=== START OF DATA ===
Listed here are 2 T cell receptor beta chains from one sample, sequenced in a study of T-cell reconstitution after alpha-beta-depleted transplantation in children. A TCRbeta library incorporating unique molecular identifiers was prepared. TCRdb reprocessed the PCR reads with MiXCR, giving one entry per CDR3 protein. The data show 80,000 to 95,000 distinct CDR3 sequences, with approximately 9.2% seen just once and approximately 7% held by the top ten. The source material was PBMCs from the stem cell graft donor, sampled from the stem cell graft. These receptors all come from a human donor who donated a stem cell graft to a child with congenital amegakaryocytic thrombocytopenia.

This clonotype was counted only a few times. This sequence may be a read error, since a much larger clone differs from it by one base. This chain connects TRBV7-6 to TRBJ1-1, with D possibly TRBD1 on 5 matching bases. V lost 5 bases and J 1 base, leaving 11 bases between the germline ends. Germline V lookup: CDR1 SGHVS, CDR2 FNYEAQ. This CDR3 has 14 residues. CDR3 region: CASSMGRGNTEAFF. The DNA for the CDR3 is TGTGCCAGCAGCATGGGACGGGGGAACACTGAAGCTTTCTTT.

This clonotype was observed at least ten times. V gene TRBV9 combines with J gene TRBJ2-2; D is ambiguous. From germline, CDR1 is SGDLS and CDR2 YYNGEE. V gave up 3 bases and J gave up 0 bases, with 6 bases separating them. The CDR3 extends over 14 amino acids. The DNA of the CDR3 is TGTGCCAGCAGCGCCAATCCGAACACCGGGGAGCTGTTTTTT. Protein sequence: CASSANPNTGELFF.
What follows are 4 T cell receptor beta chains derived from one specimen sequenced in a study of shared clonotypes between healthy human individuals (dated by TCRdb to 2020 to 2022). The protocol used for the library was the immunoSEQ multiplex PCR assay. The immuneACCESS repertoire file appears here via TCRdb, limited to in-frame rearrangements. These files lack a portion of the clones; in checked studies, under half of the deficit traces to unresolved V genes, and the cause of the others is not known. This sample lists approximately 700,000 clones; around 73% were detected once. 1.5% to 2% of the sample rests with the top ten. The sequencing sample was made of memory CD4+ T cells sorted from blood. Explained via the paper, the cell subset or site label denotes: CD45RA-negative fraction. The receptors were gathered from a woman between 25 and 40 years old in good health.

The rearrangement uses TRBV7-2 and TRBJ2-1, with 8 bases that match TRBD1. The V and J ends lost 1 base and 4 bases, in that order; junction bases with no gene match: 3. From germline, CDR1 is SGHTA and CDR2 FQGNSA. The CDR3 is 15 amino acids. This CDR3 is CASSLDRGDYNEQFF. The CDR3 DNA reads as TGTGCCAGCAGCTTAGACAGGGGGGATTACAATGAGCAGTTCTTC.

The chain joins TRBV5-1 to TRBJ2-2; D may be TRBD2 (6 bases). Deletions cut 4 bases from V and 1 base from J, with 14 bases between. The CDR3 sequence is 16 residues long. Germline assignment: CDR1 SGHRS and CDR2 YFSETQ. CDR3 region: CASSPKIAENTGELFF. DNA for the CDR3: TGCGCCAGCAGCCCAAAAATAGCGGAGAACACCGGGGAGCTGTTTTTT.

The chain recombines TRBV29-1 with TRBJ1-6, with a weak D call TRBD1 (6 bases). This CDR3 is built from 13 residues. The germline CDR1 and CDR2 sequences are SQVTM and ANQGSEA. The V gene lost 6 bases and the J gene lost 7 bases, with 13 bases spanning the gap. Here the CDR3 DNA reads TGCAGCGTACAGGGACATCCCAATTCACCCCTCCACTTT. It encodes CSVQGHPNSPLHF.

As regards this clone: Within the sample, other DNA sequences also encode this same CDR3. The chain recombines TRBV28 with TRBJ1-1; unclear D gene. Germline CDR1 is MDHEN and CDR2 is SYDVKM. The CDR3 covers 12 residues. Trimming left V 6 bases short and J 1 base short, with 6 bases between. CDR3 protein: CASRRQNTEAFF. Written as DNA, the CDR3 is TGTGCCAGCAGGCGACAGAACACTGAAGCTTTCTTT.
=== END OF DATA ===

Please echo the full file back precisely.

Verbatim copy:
Listed here are 2 T cell receptor beta chains from one sample, sequenced in a study of T-cell reconstitution after alpha-beta-depleted transplantation in children. A TCRbeta library incorporating unique molecular identifiers was prepared. TCRdb reprocessed the PCR reads with MiXCR, giving one entry per CDR3 protein. The data show 80,000 to 95,000 distinct CDR3 sequences, with approximately 9.2% seen just once and approximately 7% held by the top ten. The source material was PBMCs from the stem cell graft donor, sampled from the stem cell graft. These receptors all come from a human donor who donated a stem cell graft to a child with congenital amegakaryocytic thrombocytopenia.

This clonotype was counted only a few times. This sequence may be a read error, since a much larger clone differs from it by one base. This chain connects TRBV7-6 to TRBJ1-1, with D possibly TRBD1 on 5 matching bases. V lost 5 bases and J 1 base, leaving 11 bases between the germline ends. Germline V lookup: CDR1 SGHVS, CDR2 FNYEAQ. This CDR3 has 14 residues. CDR3 region: CASSMGRGNTEAFF. The DNA for the CDR3 is TGTGCCAGCAGCATGGGACGGGGGAACACTGAAGCTTTCTTT.

This clonotype was observed at least ten times. V gene TRBV9 combines with J gene TRBJ2-2; D is ambiguous. From germline, CDR1 is SGDLS and CDR2 YYNGEE. V gave up 3 bases and J gave up 0 bases, with 6 bases separating them. The CDR3 extends over 14 amino acids. The DNA of the CDR3 is TGTGCCAGCAGCGCCAATCCGAACACCGGGGAGCTGTTTTTT. Protein sequence: CASSANPNTGELFF.
What follows are 4 T cell receptor beta chains derived from one specimen sequenced in a study of shared clonotypes between healthy human individuals (dated by TCRdb to 2020 to 2022). The protocol used for the library was the immunoSEQ multiplex PCR assay. The immuneACCESS repertoire file appears here via TCRdb, limited to in-frame rearrangements. These files lack a portion of the clones; in checked studies, under half of the deficit traces to unresolved V genes, and the cause of the others is not known. This sample lists approximately 700,000 clones; around 73% were detected once. 1.5% to 2% of the sample rests with the top ten. The sequencing sample was made of memory CD4+ T cells sorted from blood. Explained via the paper, the cell subset or site label denotes: CD45RA-negative fraction. The receptors were gathered from a woman between 25 and 40 years old in good health.

The rearrangement uses TRBV7-2 and TRBJ2-1, with 8 bases that match TRBD1. The V and J ends lost 1 base and 4 bases, in that order; junction bases with no gene match: 3. From germline, CDR1 is SGHTA and CDR2 FQGNSA. The CDR3 is 15 amino acids. This CDR3 is CASSLDRGDYNEQFF. The CDR3 DNA reads as TGTGCCAGCAGCTTAGACAGGGGGGATTACAATGAGCAGTTCTTC.

The chain joins TRBV5-1 to TRBJ2-2; D may be TRBD2 (6 bases). Deletions cut 4 bases from V and 1 base from J, with 14 bases between. The CDR3 sequence is 16 residues long. Germline assignment: CDR1 SGHRS and CDR2 YFSETQ. CDR3 region: CASSPKIAENTGELFF. DNA for the CDR3: TGCGCCAGCAGCCCAAAAATAGCGGAGAACACCGGGGAGCTGTTTTTT.

The chain recombines TRBV29-1 with TRBJ1-6, with a weak D call TRBD1 (6 bases). This CDR3 is built from 13 residues. The germline CDR1 and CDR2 sequences are SQVTM and ANQGSEA. The V gene lost 6 bases and the J gene lost 7 bases, with 13 bases spanning the gap. Here the CDR3 DNA reads TGCAGCGTACAGGGACATCCCAATTCACCCCTCCACTTT. It encodes CSVQGHPNSPLHF.

As regards this clone: Within the sample, other DNA sequences also encode this same CDR3. The chain recombines TRBV28 with TRBJ1-1; unclear D gene. Germline CDR1 is MDHEN and CDR2 is SYDVKM. The CDR3 covers 12 residues. Trimming left V 6 bases short and J 1 base short, with 6 bases between. CDR3 protein: CASRRQNTEAFF. Written as DNA, the CDR3 is TGTGCCAGCAGGCGACAGAACACTGAAGCTTTCTTT.